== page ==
Links We Love

Our favorite food stories from the week

This week, our favorite articles focused on some basic necessities: olive oil, caffeine, mustard and grains (or really, pizza). They also reminded us to look beyond face value and stay curious, whether it's finding the hidden stories in one's Instagram feed or the roots of one's old neighborhood. Here are seven reads we hope you enjoy as much as we did.

The New York Times reveals the power of food as a means of holding onto family heritage, far away though the family may be, through the simple act of replenishing a bottle of olive oil.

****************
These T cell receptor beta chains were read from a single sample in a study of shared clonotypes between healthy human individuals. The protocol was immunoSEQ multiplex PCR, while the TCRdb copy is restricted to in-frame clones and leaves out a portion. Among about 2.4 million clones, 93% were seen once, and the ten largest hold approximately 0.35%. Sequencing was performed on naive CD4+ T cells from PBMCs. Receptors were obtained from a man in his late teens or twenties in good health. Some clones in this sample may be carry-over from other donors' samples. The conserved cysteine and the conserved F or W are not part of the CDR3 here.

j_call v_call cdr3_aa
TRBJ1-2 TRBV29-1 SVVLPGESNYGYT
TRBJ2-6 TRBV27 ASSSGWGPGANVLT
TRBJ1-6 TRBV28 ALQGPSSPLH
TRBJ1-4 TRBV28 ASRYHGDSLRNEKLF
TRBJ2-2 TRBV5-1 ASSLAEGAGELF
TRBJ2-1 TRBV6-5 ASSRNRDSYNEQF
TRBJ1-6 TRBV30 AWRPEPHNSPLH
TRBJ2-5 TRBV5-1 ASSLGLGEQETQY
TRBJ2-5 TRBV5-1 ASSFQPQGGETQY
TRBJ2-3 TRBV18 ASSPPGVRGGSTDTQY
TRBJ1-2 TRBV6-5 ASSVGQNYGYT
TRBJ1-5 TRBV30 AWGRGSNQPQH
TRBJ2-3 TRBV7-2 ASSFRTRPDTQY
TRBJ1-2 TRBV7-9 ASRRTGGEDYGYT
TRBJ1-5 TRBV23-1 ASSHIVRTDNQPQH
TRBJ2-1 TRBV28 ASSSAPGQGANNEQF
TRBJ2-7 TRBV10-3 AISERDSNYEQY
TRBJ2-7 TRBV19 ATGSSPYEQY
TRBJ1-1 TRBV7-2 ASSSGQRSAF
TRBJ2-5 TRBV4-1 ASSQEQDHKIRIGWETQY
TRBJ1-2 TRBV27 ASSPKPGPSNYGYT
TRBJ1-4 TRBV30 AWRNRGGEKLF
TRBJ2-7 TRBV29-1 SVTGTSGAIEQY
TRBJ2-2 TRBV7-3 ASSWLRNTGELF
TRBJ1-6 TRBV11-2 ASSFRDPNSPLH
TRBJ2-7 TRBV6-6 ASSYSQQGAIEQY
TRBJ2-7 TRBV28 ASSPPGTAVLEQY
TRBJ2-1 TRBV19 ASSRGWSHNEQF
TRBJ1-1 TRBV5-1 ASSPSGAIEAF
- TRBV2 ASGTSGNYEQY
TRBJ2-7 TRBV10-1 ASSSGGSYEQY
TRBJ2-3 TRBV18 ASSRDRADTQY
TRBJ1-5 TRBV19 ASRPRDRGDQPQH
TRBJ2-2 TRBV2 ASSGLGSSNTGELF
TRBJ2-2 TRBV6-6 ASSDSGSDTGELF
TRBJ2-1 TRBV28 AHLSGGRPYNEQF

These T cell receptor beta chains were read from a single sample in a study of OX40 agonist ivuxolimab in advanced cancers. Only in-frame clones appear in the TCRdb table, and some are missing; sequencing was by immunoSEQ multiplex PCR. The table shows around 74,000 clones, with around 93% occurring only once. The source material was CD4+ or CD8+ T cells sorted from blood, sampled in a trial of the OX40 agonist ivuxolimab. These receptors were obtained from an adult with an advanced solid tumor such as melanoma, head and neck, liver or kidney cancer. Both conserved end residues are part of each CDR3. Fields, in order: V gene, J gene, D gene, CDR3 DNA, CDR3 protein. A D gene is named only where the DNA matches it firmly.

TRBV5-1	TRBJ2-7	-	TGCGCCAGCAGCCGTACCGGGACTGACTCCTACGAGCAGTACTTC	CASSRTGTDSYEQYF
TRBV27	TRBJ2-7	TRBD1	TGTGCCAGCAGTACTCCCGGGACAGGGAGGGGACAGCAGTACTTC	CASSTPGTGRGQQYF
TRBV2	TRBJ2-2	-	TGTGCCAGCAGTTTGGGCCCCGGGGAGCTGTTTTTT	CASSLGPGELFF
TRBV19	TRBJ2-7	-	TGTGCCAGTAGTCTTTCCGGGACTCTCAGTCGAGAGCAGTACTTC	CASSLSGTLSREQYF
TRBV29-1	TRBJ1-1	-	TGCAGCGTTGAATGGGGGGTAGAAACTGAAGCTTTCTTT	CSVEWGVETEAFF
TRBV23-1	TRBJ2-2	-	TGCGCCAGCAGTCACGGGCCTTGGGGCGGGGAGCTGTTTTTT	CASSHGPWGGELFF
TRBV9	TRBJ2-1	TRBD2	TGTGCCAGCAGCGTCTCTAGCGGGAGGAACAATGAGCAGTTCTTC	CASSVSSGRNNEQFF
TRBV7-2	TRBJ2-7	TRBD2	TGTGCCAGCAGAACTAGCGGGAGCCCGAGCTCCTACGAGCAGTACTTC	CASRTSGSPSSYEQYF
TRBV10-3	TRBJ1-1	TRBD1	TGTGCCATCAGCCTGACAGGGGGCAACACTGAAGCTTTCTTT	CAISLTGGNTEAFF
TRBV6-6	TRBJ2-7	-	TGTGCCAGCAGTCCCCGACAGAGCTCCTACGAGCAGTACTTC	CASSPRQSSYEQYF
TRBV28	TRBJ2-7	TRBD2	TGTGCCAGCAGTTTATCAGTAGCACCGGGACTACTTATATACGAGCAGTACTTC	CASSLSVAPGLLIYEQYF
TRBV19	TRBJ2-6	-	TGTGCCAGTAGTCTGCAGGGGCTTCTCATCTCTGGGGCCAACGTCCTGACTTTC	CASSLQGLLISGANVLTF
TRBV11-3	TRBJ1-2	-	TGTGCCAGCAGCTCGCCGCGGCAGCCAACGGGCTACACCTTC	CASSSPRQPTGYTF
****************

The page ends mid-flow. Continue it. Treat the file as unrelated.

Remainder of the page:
NPR introduces us to the term crude caffeine when it asks what happens to all of the caffeine from decaf coffee, then follows the trail.

On Vice's Munchies, Pam Yung makes us hungry in a story about her pizza pop-up. The pastry chef behind Semilla in New York City also sheds light on the common misperception people hold about the term ancient grains. "It's not just about using an 'ancient grain,' it's also about the way you use them."

Francis Lam takes our breath away with a personal essay about rediscovering his former neighborhood of Greenpoint, Brooklyn, from the inside out.

Punch investigates what the world of "flair bartenders" looks like today in a post-Cocktail (as in the 1988 Tom Cruise movie) era. Have we entered the age of "micro-flair?"

The Atlantic reveals that Instagram can be used for more than just bragging in a story comparing Instagrams from food deserts to those from non-food desserts.

Finally, in Lucky Peach, Peter Meehan persuades us that mustard is the best condiment. Put simply, "It is alpha and omega, sun and moon."

Find Semilla here, or in our DINEapp.